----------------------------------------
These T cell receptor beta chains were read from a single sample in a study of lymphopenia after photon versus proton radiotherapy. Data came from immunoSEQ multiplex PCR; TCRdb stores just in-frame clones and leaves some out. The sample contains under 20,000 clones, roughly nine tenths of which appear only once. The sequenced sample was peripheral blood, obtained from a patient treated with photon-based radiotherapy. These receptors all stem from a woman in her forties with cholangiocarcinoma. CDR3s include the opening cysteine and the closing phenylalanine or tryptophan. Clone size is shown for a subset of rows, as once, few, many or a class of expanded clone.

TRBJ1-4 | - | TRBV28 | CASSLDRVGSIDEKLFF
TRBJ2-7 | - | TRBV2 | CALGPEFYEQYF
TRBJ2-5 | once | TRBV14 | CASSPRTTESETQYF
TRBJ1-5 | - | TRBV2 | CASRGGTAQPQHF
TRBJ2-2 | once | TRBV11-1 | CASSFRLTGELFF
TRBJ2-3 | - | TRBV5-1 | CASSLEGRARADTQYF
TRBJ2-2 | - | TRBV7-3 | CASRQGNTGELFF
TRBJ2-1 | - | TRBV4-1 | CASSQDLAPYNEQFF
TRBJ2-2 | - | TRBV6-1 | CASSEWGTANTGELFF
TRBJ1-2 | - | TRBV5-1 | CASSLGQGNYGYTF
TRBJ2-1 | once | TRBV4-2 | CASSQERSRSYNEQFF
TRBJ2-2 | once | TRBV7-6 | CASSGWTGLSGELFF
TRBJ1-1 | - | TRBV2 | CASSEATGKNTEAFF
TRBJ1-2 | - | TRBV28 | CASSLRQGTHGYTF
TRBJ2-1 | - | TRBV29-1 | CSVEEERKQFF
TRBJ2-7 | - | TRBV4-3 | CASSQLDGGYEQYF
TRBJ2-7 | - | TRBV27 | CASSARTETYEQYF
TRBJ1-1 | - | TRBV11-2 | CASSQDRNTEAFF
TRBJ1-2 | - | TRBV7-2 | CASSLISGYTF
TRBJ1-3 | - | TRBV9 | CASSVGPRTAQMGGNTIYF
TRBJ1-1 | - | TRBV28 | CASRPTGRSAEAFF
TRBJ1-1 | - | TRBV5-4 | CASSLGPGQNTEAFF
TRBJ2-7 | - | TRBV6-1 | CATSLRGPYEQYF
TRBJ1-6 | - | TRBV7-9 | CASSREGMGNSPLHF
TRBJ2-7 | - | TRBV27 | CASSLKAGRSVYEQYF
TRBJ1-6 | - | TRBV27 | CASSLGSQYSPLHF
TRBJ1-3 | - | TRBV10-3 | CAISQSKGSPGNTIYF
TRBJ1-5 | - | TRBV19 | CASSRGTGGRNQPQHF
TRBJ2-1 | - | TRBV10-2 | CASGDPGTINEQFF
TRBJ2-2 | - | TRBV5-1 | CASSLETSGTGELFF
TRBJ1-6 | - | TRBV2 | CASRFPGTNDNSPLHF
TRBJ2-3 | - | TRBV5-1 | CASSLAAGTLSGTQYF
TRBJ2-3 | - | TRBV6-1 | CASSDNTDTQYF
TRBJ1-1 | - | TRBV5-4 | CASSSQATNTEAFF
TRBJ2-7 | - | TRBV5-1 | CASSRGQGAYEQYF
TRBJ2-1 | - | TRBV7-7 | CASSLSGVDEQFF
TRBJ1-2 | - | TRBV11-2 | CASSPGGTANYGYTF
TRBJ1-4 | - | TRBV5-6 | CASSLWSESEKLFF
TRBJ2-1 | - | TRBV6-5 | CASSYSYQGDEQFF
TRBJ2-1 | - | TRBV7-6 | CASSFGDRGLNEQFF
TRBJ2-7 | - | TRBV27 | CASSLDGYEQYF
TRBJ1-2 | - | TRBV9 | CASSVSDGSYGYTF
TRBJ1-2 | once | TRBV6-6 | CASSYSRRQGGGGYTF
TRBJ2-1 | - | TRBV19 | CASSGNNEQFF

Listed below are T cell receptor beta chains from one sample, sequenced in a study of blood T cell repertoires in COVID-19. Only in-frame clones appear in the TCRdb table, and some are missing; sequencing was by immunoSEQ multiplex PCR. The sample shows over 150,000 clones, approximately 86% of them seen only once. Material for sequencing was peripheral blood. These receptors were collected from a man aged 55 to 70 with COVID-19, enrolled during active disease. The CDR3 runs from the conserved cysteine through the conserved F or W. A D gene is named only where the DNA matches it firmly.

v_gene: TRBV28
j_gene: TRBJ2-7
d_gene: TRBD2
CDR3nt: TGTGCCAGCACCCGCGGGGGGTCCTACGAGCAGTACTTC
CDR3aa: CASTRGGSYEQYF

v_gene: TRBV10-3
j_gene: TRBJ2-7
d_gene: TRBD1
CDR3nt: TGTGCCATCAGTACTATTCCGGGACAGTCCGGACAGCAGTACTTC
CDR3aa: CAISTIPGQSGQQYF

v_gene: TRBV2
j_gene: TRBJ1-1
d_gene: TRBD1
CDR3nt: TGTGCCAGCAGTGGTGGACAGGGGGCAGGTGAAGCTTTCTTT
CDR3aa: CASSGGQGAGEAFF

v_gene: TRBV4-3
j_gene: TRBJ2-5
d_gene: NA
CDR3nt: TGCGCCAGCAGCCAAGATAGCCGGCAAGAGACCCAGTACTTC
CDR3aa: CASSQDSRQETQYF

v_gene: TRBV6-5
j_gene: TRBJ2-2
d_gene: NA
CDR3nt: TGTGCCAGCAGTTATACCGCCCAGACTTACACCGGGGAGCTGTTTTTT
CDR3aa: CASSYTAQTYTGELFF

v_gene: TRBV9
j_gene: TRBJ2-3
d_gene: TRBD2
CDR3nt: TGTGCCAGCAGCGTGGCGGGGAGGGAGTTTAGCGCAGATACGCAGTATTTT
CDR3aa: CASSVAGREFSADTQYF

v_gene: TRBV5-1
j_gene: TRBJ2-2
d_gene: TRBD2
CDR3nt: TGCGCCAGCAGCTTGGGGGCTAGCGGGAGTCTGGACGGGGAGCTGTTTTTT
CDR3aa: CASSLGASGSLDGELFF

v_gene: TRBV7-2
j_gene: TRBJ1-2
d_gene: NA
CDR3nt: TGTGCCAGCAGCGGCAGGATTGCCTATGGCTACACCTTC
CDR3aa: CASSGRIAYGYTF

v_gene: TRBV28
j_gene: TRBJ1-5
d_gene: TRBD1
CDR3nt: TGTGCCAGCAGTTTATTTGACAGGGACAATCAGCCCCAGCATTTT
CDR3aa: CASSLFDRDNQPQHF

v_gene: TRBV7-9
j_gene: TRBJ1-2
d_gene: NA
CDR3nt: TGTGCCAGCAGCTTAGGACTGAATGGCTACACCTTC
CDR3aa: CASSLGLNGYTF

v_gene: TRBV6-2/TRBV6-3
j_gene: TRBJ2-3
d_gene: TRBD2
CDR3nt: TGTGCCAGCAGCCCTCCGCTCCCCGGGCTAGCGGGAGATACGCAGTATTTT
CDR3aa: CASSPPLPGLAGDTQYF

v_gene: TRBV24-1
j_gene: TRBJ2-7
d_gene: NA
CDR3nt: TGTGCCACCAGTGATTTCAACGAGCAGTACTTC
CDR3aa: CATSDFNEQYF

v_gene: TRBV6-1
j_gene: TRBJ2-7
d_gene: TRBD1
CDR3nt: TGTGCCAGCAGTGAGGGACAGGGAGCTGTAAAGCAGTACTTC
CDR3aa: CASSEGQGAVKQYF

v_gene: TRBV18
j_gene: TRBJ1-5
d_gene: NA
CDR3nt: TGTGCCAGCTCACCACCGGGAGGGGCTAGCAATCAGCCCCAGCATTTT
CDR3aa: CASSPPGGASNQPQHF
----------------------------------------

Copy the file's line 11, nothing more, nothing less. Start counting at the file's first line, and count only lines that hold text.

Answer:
TRBJ1-2 | - | TRBV5-1 | CASSLGQGNYGYTF